2022 Rosé – New Releases


The first installment of our annual Rosé coverage kicked off with an in-depth look at the wines of Italy, and our second installment focuses on wines from all over including France, Spain, the United States and more. Readers will find a wide range of Rosés to suit any occasion. Watch this space as we add more choices from our team of editors in the coming weeks.

The Italian Rosé Paradigm

BY ERIC GUIDO | MAY 24, 2022

Frankly stated, Italy is not as simple as a typical wine-producing nation. This applies to Rosé more than nearly any other category. First, the country boasts over 100 different red grape varieties that can be used to make Rosato, and it’s not always the case that these varieties can be found on the front or back labels of the bottles. Second, just because the Northeast may have had a great vintage, that doesn’t mean the same holds true for the Northwest or the center or south of the peninsula. The fact is that Italy is one of the most geographically diverse winemaking countries in the world, surrounded by water on three sides, with the Alps to the north, desert winds blowing up from the south and a spine of mountains running down the middle. But here’s the good news: while it’s difficult to make a broad generalization about a single vintage and the litany of Rosé that Italy produces, the chances are that the country’s diversity works in consumers’ favor anyway; because even in the worst of years, there will always be a region that excelled, a grape variety that rose to the top and wines that will truly be worth the hunt.

Two thousand twenty-one is the vintage for the majority of Italy’s Rosés current-release. The year was generally warm throughout, and most regions witnessed drastic climatic events, such as sporadic torrential rains, which seems to happen often lately, as a result of global warming. Most regions reported a more balanced year than 2020, from an aspect of heat spikes and serious drought conditions. What’s more, the weather during harvest was temperate.

For my taste, Cerasulo d’Abruzzo continues to be one of Italy’s top categories for Rosato, year after year. The best part about these 100% pure Montepulciano Rosés is that they can be enjoyed upon release, but many of them actually get better over a year or two of cellaring. In addition, varieties like Gaglioppo, Aglianico and Negroamaro are making some of Italy’s most exciting and unique Rosatos. These are wines that are seriously worthy of readers’ attention, and I expect will become more and more popular over time. As for some of the tried and true, both Nerello Mascalese (Mt. Etna’s darling variety) and Nebbiolo continue to produce some of my favorites, for their quenching acidity and nuanced tannins that play with the palate. And lastly (never forget), the best, most quality-minded winemakers always seem to rise to the top, despite local vintage conditions.

So, sit back, dream of poolside sipping through the months ahead and take a look at the notes that follow to find out what you’ll have in your glass. 

Check out Eric's Rosé reviews here.

All of the wines in this article were tasted in our New York offices during the months of April and May 2022.

All Aboard the 2022 Rosé Train: Bumps Ahead


As warm weather has returned to the northern hemisphere, the Rosé train keeps on rolling, but the ride has been and is becoming increasingly bumpier. This year the rough ride isn’t so much about what has happened in the vineyards, but more so the difficulties of getting the wines into bottle and out into the market.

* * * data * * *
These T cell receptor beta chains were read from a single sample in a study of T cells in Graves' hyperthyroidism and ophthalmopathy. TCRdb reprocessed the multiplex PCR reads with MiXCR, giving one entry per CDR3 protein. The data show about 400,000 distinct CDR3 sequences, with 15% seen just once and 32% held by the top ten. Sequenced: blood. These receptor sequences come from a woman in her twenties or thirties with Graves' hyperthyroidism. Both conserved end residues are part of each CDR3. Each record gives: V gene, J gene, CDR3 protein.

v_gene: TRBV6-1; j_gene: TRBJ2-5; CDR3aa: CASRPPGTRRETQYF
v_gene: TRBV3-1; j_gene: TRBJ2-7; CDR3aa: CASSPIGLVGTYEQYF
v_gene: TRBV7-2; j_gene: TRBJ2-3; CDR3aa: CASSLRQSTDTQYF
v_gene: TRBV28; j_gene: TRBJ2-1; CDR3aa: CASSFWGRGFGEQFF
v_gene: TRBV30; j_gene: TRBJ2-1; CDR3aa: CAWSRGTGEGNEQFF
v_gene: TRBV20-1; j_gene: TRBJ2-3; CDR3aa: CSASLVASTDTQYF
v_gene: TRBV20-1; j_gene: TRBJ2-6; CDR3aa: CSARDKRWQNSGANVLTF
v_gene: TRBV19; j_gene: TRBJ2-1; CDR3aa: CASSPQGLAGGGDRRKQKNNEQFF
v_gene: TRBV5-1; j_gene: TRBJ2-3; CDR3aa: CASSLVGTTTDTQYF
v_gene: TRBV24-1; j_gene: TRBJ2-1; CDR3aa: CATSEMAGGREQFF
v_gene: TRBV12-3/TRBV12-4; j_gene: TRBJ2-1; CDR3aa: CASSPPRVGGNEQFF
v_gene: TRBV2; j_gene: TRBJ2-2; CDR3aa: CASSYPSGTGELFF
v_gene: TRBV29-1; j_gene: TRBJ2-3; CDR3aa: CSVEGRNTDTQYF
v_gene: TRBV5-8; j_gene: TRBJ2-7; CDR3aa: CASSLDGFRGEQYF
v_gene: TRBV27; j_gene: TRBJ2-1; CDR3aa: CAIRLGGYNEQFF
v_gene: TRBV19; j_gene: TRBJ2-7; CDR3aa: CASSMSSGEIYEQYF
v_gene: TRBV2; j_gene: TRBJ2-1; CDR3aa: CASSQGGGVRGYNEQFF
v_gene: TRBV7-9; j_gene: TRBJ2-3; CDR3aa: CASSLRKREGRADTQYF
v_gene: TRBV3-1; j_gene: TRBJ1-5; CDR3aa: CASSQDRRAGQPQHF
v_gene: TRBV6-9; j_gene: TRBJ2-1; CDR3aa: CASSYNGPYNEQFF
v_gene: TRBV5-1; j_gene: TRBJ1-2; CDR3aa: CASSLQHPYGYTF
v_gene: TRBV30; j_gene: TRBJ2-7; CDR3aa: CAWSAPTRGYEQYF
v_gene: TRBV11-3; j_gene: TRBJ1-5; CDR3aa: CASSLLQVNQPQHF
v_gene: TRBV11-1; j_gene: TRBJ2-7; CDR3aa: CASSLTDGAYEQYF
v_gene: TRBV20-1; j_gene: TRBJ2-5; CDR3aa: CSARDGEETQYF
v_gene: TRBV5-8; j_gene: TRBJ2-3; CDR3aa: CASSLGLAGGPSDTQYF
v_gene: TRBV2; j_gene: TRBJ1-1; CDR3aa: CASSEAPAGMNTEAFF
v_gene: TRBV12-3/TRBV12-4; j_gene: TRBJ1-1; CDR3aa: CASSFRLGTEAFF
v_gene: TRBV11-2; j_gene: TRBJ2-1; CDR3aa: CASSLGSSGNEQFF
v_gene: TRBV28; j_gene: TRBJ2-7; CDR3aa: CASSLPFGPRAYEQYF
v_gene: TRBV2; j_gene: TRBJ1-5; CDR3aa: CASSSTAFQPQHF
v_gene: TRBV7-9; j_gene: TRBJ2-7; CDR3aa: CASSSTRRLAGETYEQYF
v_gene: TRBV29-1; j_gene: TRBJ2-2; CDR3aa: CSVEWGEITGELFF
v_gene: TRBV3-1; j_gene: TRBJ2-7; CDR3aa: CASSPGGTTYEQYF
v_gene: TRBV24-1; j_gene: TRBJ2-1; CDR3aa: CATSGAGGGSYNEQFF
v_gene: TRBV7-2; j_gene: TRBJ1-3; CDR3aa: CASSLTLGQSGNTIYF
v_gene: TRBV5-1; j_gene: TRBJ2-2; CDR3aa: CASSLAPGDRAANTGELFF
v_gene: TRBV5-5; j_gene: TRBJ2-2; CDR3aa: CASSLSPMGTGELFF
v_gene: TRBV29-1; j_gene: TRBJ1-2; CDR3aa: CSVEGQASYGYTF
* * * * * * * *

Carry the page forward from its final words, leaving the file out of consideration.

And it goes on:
Bottling is a huge issue right now. The availability of bottles has never been more limited, especially clear versions which are the packaging choice for most Rosés, particularly those from southern France that dominate the market. Without delving into the issues and specifics of how and why there is a shortage of them (one of the largest producers is in Ukraine, so you can surmise), just know that there are basically no clear glass bottles, in any shape, available now or in the near future.

Pink wines, as far as most of the wine industry is concerned, are a commodity. Commodities, by definition, are all about movement. Not to get into areas that are of little interest to people who just want to drink some wine, but the chain of distribution, or lack of it, is a nightmare today, and rosé has definitely become a commodity.

Throughout all my years in the wine business, which go back to the mid-80s, I have never witnessed a more erratic situation regarding release and arrival times of wines, which is a huge issue when it comes to the pink ones. I have asserted, over and over again for decades, that the best Rosés actually improve for at least a year, and usually more, after release. But the common wisdom remains, in many quarters, that there is actually a “Rosé season”, as if the wines just die after Labor Day weekend, like seersucker suits and white shoes.

I tasted the vast majority of these wines in New York, between early spring and through to early July. A number of others were tasted during my visits to the Rhône valley in May and late June. Because of the aforementioned bottling and distribution issues, I have received fewer samples than usual so far, but they are still trickling in, meaning that this article will be supplemented shortly.

Check out Josh's Rosé reviews here.

© 2022, Vinous. No portion of this article may be copied, shared or re-distributed without prior consent from Vinous. Doing so is not only a violation of our copyright, but also threatens the survival of independent wine criticism.

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